The answer to that is probably that solo PvE is only one part of combat in MMORPGs. You also need to consider group PvE and PvP. And the turn-based pet battles of WoW that work brilliantly with you alone against the AI wouldn't work quite so well when there is a whole group of players involved. Because there are so many different ways to play a MMORPG, the combat system needs to work well in all those modes.

Wildstar, currently rumored to be preparing a drop of subscriptions after having pulled boxed copies from retail stores, in my opinion has a problem with the combat system. I really love the Wildstar combat system in solo PvE, because it is far more interactive than classic systems. But all those telegraphs and signals you need to respond to collapse into chaos in a group situation. When you are fighting a group of monsters with a group of players, there are telegraphs on the ground everywhere and you don't know where to step.

Even in World of Warcraft the fact that the combat system is used for different situations poses a problem. It is simply impossible to have a perfect class balance for all the different modes of play. And typically class balance is considered most important for PvP, somewhat important for raids, and less important for solo PvE. So I am left with a shadow priest that downright sucks in solo PvE. And the announced serious nerfs in patch 6.2 for some classes are pretty much incomprehensible for me as solo PvE player, because it isn't the classes that are best in solo PvE that get nerfed.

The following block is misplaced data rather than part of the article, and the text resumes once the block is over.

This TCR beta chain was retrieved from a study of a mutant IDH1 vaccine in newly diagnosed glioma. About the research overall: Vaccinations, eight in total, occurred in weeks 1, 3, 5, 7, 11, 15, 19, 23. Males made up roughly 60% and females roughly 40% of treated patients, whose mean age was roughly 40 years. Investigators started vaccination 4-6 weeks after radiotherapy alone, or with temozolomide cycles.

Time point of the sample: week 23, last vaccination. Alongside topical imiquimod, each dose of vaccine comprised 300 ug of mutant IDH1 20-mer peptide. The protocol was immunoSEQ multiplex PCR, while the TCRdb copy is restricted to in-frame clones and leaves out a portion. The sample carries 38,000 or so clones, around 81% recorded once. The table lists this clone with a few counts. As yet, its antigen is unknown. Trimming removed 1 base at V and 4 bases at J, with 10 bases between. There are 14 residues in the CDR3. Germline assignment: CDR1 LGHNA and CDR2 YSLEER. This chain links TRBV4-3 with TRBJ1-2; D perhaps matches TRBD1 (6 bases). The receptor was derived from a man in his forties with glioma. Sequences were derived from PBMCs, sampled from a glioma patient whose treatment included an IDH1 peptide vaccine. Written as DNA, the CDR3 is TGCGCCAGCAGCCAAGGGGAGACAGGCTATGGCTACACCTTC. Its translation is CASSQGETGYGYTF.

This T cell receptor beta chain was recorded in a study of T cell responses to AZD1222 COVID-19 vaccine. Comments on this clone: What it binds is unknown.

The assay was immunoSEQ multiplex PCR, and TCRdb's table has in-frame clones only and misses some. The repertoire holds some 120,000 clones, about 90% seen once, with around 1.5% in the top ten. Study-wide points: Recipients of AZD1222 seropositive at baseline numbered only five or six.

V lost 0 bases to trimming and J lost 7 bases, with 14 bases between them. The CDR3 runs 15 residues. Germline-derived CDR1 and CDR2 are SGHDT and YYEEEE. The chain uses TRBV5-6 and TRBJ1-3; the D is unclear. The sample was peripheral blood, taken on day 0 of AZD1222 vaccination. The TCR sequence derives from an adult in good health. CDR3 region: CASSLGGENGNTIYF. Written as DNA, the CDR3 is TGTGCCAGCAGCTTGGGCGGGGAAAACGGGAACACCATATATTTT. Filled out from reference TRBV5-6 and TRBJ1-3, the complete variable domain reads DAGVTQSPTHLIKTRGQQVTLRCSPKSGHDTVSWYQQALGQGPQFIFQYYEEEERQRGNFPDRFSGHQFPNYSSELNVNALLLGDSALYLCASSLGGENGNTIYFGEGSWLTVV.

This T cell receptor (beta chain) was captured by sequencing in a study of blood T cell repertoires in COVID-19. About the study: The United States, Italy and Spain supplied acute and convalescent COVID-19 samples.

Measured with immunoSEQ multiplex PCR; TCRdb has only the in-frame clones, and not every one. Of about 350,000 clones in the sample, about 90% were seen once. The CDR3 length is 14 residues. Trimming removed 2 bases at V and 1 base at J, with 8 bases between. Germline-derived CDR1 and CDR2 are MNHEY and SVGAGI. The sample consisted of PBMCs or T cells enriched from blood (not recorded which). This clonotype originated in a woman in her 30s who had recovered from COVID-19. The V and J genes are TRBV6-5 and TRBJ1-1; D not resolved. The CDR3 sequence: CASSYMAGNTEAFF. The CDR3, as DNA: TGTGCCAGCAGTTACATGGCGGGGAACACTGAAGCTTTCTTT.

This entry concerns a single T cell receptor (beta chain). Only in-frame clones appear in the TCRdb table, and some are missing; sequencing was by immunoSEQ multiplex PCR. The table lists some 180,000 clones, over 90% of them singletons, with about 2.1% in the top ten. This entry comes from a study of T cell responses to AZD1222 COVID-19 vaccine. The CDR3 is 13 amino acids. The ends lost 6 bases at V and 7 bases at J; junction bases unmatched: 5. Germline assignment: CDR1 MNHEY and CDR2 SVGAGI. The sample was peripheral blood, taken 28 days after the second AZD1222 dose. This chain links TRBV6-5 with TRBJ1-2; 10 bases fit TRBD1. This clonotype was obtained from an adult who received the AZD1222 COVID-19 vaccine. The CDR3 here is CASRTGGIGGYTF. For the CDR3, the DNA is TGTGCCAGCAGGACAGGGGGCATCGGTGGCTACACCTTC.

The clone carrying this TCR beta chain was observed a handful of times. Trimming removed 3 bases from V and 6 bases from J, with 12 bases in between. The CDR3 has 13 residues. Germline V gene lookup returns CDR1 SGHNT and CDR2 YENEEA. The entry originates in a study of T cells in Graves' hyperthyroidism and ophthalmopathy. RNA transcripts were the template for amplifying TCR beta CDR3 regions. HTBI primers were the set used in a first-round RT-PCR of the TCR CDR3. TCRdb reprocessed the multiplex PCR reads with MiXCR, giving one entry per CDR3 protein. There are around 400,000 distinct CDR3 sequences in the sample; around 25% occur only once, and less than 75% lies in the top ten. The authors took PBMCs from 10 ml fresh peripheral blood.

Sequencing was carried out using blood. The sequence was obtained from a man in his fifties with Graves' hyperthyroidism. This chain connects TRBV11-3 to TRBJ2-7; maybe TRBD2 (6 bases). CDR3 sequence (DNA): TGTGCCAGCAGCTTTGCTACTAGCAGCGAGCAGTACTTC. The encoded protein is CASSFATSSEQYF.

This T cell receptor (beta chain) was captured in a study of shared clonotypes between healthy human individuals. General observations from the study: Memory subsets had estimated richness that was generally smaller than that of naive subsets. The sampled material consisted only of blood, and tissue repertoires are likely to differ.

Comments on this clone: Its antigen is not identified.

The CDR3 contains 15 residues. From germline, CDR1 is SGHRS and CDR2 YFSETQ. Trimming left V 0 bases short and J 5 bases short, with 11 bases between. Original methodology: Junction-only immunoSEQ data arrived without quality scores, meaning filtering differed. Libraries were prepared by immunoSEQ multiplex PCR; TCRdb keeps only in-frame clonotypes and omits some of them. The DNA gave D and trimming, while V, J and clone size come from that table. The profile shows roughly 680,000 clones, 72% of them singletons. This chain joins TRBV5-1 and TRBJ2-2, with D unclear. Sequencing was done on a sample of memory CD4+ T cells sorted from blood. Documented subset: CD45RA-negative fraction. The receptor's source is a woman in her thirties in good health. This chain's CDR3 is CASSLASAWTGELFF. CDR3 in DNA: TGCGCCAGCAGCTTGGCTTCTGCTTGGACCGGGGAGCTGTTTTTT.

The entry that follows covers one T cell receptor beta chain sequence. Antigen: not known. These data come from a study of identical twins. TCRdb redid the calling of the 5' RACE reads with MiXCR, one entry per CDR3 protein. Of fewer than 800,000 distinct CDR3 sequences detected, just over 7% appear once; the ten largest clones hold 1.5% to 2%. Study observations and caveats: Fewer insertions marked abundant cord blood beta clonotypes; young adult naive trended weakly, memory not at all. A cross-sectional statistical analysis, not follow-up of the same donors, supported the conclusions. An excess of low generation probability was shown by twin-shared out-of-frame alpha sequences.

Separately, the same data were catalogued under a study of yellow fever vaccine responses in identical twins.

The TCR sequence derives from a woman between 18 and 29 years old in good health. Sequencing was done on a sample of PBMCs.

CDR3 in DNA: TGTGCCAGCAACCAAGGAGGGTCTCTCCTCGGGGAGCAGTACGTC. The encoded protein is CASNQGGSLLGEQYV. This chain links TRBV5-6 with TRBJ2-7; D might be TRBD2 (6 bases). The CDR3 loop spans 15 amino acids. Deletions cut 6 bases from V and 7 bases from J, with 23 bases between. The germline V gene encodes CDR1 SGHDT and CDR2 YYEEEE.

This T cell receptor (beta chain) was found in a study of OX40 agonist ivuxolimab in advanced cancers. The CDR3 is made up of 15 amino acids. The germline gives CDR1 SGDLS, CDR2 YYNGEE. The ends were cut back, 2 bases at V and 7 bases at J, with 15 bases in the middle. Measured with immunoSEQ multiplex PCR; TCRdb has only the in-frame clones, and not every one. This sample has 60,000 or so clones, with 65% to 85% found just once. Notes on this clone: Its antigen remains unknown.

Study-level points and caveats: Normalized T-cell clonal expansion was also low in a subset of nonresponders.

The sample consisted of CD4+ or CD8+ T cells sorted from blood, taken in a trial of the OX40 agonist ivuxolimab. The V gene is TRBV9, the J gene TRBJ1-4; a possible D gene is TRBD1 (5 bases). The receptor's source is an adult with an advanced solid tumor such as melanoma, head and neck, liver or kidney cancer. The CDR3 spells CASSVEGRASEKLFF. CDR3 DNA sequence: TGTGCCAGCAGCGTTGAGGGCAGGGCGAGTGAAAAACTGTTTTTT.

Sometimes I think the relative rise of the MOBA and decline of the MMORPG is due to the fact that a MOBA is only trying to do one thing, while a MMORPG is trying to do too many things at once. I can think of better game designs if I start with the premise that my game is *only* having solo PvE, or *only* group PvE, just like a MOBA *only* has group PvP. Using one combat system for everything imposes serious limitations on the MMORPGs of today.

Thursday, April 16, 2015
Personal blogging

Yesterday mbp asked "Would you care to share your thoughts on the ongoing relevance of personal blogging in this age of facebook / twitter / reddit etc.?". I think the keyword in this is "personal", because that is where I see blogging moving towards to. A lot of the things that we thought a decade or more ago have turned out to be not true. Blogging isn't a platform to become rich and famous on the internet, blog posts do not make or move opinions except on a very small scale. The people who started blogging because they wanted to influence others, or to make money, have seen that this simply doesn't work and have stopped doing so. Those who only ever wanted to shout a strong opinion from the rooftops have moved to Twitter, fortunately taking a good part of the hate culture of the internet with them. Gamergate happened mostly on Twitter, not blogs.